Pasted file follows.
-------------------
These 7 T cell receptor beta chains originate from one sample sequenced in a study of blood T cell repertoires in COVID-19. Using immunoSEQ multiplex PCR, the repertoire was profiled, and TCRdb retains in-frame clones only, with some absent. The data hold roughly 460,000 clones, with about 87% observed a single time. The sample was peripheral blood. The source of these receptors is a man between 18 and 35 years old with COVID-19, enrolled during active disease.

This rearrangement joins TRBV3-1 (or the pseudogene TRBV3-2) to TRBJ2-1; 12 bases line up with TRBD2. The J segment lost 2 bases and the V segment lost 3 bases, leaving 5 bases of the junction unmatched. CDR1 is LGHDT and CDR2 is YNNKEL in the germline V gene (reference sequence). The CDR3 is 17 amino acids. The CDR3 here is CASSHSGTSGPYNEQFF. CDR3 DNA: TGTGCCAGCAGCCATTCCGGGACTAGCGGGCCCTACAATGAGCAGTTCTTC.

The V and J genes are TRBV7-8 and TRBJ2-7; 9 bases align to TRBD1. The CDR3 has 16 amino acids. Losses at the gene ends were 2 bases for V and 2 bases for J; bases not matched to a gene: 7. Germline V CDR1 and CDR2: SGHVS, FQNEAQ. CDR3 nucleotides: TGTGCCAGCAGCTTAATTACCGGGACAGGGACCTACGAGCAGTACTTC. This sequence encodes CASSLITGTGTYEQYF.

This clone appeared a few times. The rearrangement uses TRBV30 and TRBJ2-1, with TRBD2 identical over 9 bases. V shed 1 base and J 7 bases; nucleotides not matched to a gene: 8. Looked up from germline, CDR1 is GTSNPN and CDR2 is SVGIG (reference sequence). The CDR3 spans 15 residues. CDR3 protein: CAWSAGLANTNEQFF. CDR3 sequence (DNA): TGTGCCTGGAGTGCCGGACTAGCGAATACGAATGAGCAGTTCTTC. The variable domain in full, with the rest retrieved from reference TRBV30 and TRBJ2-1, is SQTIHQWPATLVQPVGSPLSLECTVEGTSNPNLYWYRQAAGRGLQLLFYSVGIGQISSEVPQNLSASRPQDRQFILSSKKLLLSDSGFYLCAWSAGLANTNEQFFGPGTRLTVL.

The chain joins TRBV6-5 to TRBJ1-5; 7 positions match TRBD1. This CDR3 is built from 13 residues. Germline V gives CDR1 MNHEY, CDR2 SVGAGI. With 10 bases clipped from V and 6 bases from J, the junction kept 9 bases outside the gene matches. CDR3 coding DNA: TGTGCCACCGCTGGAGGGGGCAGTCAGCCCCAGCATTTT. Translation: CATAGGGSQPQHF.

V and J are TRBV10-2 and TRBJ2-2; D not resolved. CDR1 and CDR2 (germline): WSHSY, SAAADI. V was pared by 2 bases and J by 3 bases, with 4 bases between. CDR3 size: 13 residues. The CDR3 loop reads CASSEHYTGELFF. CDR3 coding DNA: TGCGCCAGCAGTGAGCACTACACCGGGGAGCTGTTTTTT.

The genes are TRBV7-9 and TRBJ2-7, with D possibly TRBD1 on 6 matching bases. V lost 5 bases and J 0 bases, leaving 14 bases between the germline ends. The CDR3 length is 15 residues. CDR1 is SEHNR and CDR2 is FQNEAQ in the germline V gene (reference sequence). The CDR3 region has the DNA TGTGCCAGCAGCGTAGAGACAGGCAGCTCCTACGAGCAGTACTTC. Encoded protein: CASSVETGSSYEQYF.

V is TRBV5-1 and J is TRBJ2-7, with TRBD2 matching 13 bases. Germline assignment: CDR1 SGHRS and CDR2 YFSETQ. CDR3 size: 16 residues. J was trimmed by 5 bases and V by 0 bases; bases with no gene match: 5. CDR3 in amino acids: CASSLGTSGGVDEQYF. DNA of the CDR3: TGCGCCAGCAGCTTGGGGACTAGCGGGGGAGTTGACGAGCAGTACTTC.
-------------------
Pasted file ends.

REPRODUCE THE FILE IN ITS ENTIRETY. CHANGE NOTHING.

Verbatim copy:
These 7 T cell receptor beta chains originate from one sample sequenced in a study of blood T cell repertoires in COVID-19. Using immunoSEQ multiplex PCR, the repertoire was profiled, and TCRdb retains in-frame clones only, with some absent. The data hold roughly 460,000 clones, with about 87% observed a single time. The sample was peripheral blood. The source of these receptors is a man between 18 and 35 years old with COVID-19, enrolled during active disease.

This rearrangement joins TRBV3-1 (or the pseudogene TRBV3-2) to TRBJ2-1; 12 bases line up with TRBD2. The J segment lost 2 bases and the V segment lost 3 bases, leaving 5 bases of the junction unmatched. CDR1 is LGHDT and CDR2 is YNNKEL in the germline V gene (reference sequence). The CDR3 is 17 amino acids. The CDR3 here is CASSHSGTSGPYNEQFF. CDR3 DNA: TGTGCCAGCAGCCATTCCGGGACTAGCGGGCCCTACAATGAGCAGTTCTTC.

The V and J genes are TRBV7-8 and TRBJ2-7; 9 bases align to TRBD1. The CDR3 has 16 amino acids. Losses at the gene ends were 2 bases for V and 2 bases for J; bases not matched to a gene: 7. Germline V CDR1 and CDR2: SGHVS, FQNEAQ. CDR3 nucleotides: TGTGCCAGCAGCTTAATTACCGGGACAGGGACCTACGAGCAGTACTTC. This sequence encodes CASSLITGTGTYEQYF.

This clone appeared a few times. The rearrangement uses TRBV30 and TRBJ2-1, with TRBD2 identical over 9 bases. V shed 1 base and J 7 bases; nucleotides not matched to a gene: 8. Looked up from germline, CDR1 is GTSNPN and CDR2 is SVGIG (reference sequence). The CDR3 spans 15 residues. CDR3 protein: CAWSAGLANTNEQFF. CDR3 sequence (DNA): TGTGCCTGGAGTGCCGGACTAGCGAATACGAATGAGCAGTTCTTC. The variable domain in full, with the rest retrieved from reference TRBV30 and TRBJ2-1, is SQTIHQWPATLVQPVGSPLSLECTVEGTSNPNLYWYRQAAGRGLQLLFYSVGIGQISSEVPQNLSASRPQDRQFILSSKKLLLSDSGFYLCAWSAGLANTNEQFFGPGTRLTVL.

The chain joins TRBV6-5 to TRBJ1-5; 7 positions match TRBD1. This CDR3 is built from 13 residues. Germline V gives CDR1 MNHEY, CDR2 SVGAGI. With 10 bases clipped from V and 6 bases from J, the junction kept 9 bases outside the gene matches. CDR3 coding DNA: TGTGCCACCGCTGGAGGGGGCAGTCAGCCCCAGCATTTT. Translation: CATAGGGSQPQHF.

V and J are TRBV10-2 and TRBJ2-2; D not resolved. CDR1 and CDR2 (germline): WSHSY, SAAADI. V was pared by 2 bases and J by 3 bases, with 4 bases between. CDR3 size: 13 residues. The CDR3 loop reads CASSEHYTGELFF. CDR3 coding DNA: TGCGCCAGCAGTGAGCACTACACCGGGGAGCTGTTTTTT.

The genes are TRBV7-9 and TRBJ2-7, with D possibly TRBD1 on 6 matching bases. V lost 5 bases and J 0 bases, leaving 14 bases between the germline ends. The CDR3 length is 15 residues. CDR1 is SEHNR and CDR2 is FQNEAQ in the germline V gene (reference sequence). The CDR3 region has the DNA TGTGCCAGCAGCGTAGAGACAGGCAGCTCCTACGAGCAGTACTTC. Encoded protein: CASSVETGSSYEQYF.

V is TRBV5-1 and J is TRBJ2-7, with TRBD2 matching 13 bases. Germline assignment: CDR1 SGHRS and CDR2 YFSETQ. CDR3 size: 16 residues. J was trimmed by 5 bases and V by 0 bases; bases with no gene match: 5. CDR3 in amino acids: CASSLGTSGGVDEQYF. DNA of the CDR3: TGCGCCAGCAGCTTGGGGACTAGCGGGGGAGTTGACGAGCAGTACTTC.